relationships

Does influence or politics get you to the top?

A few years ago, Boss magazine published an article on the seven things a CEO should know. I can’t remember the first six but the seventh really stuck with me.

It was “you can have all the power in the world, but the minute you use it, you lose it”.
It is such a powerful statement.

Influence is key to being successful. It is about getting people to follow based on inspiration and motivation rather than through control or formal power.

So what does politics have to do with influence?

Most of us have a poor view of politics – we see it as negative. However anyone who works in a major organisation is involved in office politics.

The attached HBR article is interesting as it talks about politics not necessarily being negative. It’s premise is that politics is just influence by another name.

I agree that politics don’t have to be negative. What’s your view?

Enjoy

https://hbr.org/2015/01/office-politics-is-just-influence-by-another-name?utm_source=Socialflow&utm_medium=Tweet&utm_campaign=Socialflow

Networking – no need for SMOOTH

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Developing a strong network is a foundation for career success – yet so many people have fears or misconceptions about building a network.

Networking is not:

– something you do to someone

– going to conferences and cocktail parties and collecting business cards

– manipulating people to get them to give you work

– something that can only done by extroverts or smooth ‘salesmen’

Networking is no different to building friendships – it’s about building genuine relationships based on authentic and consistent interactions over time.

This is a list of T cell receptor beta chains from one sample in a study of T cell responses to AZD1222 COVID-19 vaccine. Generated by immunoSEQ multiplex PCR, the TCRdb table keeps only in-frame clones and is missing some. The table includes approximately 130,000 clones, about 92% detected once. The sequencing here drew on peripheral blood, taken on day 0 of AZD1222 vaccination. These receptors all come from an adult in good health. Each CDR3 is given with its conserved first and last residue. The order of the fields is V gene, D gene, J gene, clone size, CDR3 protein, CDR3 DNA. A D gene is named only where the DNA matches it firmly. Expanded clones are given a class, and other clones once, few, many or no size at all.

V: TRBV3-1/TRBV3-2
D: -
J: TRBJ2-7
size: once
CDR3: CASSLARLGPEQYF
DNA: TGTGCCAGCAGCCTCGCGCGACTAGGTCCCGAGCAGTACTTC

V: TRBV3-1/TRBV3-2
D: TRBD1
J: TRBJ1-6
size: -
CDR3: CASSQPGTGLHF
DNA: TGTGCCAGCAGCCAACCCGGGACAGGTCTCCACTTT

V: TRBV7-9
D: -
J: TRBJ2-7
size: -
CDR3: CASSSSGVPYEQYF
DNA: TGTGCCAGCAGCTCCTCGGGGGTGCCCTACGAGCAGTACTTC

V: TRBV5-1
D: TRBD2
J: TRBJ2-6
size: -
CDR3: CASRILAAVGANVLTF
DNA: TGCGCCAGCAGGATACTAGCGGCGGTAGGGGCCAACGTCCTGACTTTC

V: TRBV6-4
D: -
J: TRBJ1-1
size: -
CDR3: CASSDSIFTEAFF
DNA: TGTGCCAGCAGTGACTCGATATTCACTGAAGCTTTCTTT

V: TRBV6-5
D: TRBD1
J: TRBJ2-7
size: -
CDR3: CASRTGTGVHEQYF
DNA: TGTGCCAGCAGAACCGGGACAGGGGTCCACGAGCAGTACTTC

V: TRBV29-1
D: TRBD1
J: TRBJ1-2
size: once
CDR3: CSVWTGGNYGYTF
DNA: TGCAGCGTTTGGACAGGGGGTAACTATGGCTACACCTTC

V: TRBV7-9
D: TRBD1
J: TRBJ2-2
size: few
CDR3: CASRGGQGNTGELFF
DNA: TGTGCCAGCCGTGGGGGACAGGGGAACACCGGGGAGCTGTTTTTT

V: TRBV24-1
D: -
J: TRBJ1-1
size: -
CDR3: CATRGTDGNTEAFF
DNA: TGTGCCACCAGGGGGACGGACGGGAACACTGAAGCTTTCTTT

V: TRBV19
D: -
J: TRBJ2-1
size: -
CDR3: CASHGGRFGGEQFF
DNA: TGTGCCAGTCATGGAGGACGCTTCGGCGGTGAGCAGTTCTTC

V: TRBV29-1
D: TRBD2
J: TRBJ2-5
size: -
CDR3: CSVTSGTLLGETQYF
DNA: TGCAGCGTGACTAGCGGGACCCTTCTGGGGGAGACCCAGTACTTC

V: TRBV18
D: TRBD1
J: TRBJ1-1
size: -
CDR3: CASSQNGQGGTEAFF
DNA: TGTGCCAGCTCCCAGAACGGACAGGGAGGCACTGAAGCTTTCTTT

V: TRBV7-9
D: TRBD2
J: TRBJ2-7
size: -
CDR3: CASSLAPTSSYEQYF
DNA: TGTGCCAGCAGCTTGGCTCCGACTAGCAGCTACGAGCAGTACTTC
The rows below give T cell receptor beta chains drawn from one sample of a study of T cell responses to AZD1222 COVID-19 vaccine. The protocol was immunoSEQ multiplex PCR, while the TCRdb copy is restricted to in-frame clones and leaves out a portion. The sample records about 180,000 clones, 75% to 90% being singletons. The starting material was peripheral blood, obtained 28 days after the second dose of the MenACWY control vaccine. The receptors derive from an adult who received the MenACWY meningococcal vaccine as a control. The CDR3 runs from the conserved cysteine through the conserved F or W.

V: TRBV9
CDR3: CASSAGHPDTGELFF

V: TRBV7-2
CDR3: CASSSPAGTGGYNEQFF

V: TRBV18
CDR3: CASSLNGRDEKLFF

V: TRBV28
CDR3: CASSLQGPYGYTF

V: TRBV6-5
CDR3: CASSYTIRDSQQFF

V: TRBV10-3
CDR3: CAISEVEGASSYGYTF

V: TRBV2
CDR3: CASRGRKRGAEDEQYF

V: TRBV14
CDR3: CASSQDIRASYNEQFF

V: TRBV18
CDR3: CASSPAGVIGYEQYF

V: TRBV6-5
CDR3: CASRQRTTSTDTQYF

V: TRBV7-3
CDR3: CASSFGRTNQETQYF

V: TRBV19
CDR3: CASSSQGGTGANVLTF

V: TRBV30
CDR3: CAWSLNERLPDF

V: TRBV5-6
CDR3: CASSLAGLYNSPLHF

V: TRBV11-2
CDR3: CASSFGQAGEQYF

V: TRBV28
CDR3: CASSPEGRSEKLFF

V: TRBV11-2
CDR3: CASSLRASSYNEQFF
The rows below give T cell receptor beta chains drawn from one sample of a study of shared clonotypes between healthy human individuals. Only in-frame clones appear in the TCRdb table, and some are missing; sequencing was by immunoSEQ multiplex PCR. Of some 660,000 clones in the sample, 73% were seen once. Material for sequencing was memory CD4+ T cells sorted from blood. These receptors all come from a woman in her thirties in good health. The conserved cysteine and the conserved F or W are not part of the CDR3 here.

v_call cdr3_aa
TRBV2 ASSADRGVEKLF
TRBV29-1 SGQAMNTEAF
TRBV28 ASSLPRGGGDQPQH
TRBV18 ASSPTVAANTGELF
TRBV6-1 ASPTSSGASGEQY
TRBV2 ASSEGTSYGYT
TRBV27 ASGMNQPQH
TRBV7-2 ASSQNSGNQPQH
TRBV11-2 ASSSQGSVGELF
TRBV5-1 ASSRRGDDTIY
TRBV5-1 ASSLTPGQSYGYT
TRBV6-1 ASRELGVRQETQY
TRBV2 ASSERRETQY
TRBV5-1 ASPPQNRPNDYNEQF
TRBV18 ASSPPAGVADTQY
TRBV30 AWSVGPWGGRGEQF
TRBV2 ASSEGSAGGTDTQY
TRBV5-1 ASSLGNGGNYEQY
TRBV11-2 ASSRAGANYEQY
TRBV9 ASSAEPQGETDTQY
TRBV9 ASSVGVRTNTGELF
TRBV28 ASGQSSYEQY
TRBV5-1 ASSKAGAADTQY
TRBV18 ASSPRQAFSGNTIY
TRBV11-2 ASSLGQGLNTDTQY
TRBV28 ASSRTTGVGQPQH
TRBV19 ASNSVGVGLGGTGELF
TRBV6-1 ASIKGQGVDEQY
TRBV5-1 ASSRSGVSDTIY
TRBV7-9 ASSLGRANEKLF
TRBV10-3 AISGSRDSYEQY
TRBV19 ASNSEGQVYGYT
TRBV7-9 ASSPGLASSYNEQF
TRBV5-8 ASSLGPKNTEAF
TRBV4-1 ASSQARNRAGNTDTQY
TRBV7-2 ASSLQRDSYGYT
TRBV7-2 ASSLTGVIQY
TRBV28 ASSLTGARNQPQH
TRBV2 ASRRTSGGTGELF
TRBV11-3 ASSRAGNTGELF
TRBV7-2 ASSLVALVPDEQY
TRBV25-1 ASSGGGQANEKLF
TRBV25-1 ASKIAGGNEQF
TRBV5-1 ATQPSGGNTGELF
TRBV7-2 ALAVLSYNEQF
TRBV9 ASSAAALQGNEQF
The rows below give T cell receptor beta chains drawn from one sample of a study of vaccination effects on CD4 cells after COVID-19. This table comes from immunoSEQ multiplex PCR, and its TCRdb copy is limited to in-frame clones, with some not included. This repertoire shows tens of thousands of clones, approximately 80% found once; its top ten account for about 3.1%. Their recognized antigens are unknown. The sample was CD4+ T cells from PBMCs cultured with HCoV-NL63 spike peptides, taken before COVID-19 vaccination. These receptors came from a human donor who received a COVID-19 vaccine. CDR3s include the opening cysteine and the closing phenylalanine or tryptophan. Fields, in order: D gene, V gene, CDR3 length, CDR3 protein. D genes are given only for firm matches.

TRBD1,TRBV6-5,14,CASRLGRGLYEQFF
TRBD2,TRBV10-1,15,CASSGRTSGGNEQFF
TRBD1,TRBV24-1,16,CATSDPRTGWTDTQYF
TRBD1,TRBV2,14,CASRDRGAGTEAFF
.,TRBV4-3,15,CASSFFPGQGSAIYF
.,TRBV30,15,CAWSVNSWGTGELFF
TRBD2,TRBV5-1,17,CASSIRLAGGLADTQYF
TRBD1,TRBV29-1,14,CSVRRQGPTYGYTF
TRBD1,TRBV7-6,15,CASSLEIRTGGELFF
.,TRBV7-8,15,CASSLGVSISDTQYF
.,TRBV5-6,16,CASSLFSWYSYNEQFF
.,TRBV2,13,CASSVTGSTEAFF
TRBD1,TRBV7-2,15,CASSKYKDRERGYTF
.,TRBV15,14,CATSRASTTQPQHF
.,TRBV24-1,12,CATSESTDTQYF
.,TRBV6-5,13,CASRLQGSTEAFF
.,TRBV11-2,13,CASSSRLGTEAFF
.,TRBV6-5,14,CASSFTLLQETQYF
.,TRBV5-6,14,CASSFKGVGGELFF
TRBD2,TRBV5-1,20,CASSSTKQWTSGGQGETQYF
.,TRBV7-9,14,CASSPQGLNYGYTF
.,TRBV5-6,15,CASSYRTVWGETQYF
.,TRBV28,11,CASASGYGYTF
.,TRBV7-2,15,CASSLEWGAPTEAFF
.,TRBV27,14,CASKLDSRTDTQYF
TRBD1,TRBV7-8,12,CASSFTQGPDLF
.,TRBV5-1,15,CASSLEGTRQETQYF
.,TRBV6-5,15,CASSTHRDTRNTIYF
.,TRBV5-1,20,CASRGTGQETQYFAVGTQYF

Networking is:

– building relationships before you need them

– building relationships with people who you can help and can help you

– trusting that if you put energy in, you will receive something in return over time

– something you have to do consistently – daily is best and weekly at a minimum

1 of the 3 great lies in sales and relationships

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One of the three great lies you hear people say in sales and relationship building is “I called but the client hasn’t called me back.” What this is usually code for is “I’ve been meaning to call but I haven’t worked up the courage.”

In the odd case where you have called and the client hasn’t returned the call, what went wrong?

Two scenarios:

  1. You didn’t leave a message – and with today’s technology it doesn’t make sense not to as caller ID on their system is likely to have notified the client that you have called
  2. Your message was not outcome focused and hasn’t given them a compelling reason to call back.

Assuming you did leave a message, maybe it’s time to rethink the message you are leaving.

The major problem with vmail messages that people leave is that they are usually all about the caller and the caller’s services or agenda and don’t have a hook for the recipient. Next time you are about to leave a message, ask yourself the question “what is it that will make this person give up time to speak to me or agree to have a meeting?”  Make sure you let the recipient know what benefit they will get by calling you back or agreeing to meet.

Rules of Networking – Part 1

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To be successful in business you have to learn networking skills.  And everyone can learn the skills – even those of you who it scares the hell out of. You don’t have to be an extrovert to be a great networker. This is the first of 4 posts covering points that I believe are the keys to networking:

  1. First impressions count – heavily. Your appearance and attitude matter – in the way that other people perceive you and the way that you feel about yourself
  2. The introduction – is critical. Introduce yourself by clearly stating your name and making eye contact while you shake hands. Weak handshakes turn people off as do the “crush” – it may sound odd but practice yours with a friend to make sure it’s neither bone-crushing nor wimpy
  3. You are interesting – but not that much. No one needs to hear your entire work history upon meeting you- start to finish should be 30 to 60 seconds.
  4. Start with the future – start with where you are headed and then connect the dots to your history sharing what’s relevant rather than what’s recent.